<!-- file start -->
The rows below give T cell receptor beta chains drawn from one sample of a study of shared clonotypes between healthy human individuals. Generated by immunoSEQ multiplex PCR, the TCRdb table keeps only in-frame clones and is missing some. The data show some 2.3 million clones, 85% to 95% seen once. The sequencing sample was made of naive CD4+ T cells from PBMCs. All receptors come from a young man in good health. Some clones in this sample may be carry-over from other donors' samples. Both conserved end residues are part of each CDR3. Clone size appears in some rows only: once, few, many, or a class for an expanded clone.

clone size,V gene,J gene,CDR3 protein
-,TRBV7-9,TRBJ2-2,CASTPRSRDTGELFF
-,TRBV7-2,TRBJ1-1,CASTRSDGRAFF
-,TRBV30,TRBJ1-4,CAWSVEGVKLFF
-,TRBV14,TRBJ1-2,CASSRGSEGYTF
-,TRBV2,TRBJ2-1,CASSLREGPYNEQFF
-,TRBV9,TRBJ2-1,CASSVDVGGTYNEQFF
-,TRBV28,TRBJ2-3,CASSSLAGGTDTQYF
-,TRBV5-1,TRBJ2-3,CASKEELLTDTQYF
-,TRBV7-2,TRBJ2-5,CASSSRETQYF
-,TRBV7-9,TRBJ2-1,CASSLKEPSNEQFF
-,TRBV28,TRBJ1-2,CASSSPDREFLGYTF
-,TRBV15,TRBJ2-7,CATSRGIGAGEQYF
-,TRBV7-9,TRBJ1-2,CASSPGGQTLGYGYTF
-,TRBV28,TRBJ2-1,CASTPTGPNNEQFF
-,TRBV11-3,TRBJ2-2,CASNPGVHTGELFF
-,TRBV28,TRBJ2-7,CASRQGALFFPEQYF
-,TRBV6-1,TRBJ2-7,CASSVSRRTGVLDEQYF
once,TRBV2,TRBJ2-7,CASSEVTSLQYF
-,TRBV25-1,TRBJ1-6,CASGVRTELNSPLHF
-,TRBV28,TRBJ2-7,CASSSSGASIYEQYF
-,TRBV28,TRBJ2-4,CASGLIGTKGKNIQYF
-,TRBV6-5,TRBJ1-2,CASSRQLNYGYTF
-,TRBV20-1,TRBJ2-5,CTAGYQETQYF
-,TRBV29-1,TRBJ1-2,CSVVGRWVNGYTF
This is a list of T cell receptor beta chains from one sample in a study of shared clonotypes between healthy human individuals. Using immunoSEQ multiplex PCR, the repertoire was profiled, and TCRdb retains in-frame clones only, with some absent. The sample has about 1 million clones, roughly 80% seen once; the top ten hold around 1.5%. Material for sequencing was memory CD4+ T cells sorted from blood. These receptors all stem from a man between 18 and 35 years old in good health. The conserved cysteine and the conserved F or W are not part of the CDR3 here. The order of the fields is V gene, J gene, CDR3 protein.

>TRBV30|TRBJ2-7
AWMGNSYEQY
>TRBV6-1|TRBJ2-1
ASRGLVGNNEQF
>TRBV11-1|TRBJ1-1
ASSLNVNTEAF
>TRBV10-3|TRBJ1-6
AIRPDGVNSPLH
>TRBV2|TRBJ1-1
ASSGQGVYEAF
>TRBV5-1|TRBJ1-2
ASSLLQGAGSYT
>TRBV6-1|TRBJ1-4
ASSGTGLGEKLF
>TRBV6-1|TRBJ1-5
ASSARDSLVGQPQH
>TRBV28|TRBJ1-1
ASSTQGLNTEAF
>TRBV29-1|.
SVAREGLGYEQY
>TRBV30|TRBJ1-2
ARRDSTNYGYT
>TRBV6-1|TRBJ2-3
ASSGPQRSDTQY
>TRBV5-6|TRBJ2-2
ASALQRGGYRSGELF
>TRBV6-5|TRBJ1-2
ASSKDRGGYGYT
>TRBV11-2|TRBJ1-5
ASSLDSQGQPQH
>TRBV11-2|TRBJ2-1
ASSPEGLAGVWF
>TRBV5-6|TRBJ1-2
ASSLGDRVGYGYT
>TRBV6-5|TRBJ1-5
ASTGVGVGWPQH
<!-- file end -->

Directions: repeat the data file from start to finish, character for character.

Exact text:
The rows below give T cell receptor beta chains drawn from one sample of a study of shared clonotypes between healthy human individuals. Generated by immunoSEQ multiplex PCR, the TCRdb table keeps only in-frame clones and is missing some. The data show some 2.3 million clones, 85% to 95% seen once. The sequencing sample was made of naive CD4+ T cells from PBMCs. All receptors come from a young man in good health. Some clones in this sample may be carry-over from other donors' samples. Both conserved end residues are part of each CDR3. Clone size appears in some rows only: once, few, many, or a class for an expanded clone.

clone size,V gene,J gene,CDR3 protein
-,TRBV7-9,TRBJ2-2,CASTPRSRDTGELFF
-,TRBV7-2,TRBJ1-1,CASTRSDGRAFF
-,TRBV30,TRBJ1-4,CAWSVEGVKLFF
-,TRBV14,TRBJ1-2,CASSRGSEGYTF
-,TRBV2,TRBJ2-1,CASSLREGPYNEQFF
-,TRBV9,TRBJ2-1,CASSVDVGGTYNEQFF
-,TRBV28,TRBJ2-3,CASSSLAGGTDTQYF
-,TRBV5-1,TRBJ2-3,CASKEELLTDTQYF
-,TRBV7-2,TRBJ2-5,CASSSRETQYF
-,TRBV7-9,TRBJ2-1,CASSLKEPSNEQFF
-,TRBV28,TRBJ1-2,CASSSPDREFLGYTF
-,TRBV15,TRBJ2-7,CATSRGIGAGEQYF
-,TRBV7-9,TRBJ1-2,CASSPGGQTLGYGYTF
-,TRBV28,TRBJ2-1,CASTPTGPNNEQFF
-,TRBV11-3,TRBJ2-2,CASNPGVHTGELFF
-,TRBV28,TRBJ2-7,CASRQGALFFPEQYF
-,TRBV6-1,TRBJ2-7,CASSVSRRTGVLDEQYF
once,TRBV2,TRBJ2-7,CASSEVTSLQYF
-,TRBV25-1,TRBJ1-6,CASGVRTELNSPLHF
-,TRBV28,TRBJ2-7,CASSSSGASIYEQYF
-,TRBV28,TRBJ2-4,CASGLIGTKGKNIQYF
-,TRBV6-5,TRBJ1-2,CASSRQLNYGYTF
-,TRBV20-1,TRBJ2-5,CTAGYQETQYF
-,TRBV29-1,TRBJ1-2,CSVVGRWVNGYTF
This is a list of T cell receptor beta chains from one sample in a study of shared clonotypes between healthy human individuals. Using immunoSEQ multiplex PCR, the repertoire was profiled, and TCRdb retains in-frame clones only, with some absent. The sample has about 1 million clones, roughly 80% seen once; the top ten hold around 1.5%. Material for sequencing was memory CD4+ T cells sorted from blood. These receptors all stem from a man between 18 and 35 years old in good health. The conserved cysteine and the conserved F or W are not part of the CDR3 here. The order of the fields is V gene, J gene, CDR3 protein.

>TRBV30|TRBJ2-7
AWMGNSYEQY
>TRBV6-1|TRBJ2-1
ASRGLVGNNEQF
>TRBV11-1|TRBJ1-1
ASSLNVNTEAF
>TRBV10-3|TRBJ1-6
AIRPDGVNSPLH
>TRBV2|TRBJ1-1
ASSGQGVYEAF
>TRBV5-1|TRBJ1-2
ASSLLQGAGSYT
>TRBV6-1|TRBJ1-4
ASSGTGLGEKLF
>TRBV6-1|TRBJ1-5
ASSARDSLVGQPQH
>TRBV28|TRBJ1-1
ASSTQGLNTEAF
>TRBV29-1|.
SVAREGLGYEQY
>TRBV30|TRBJ1-2
ARRDSTNYGYT
>TRBV6-1|TRBJ2-3
ASSGPQRSDTQY
>TRBV5-6|TRBJ2-2
ASALQRGGYRSGELF
>TRBV6-5|TRBJ1-2
ASSKDRGGYGYT
>TRBV11-2|TRBJ1-5
ASSLDSQGQPQH
>TRBV11-2|TRBJ2-1
ASSPEGLAGVWF
>TRBV5-6|TRBJ1-2
ASSLGDRVGYGYT
>TRBV6-5|TRBJ1-5
ASTGVGVGWPQH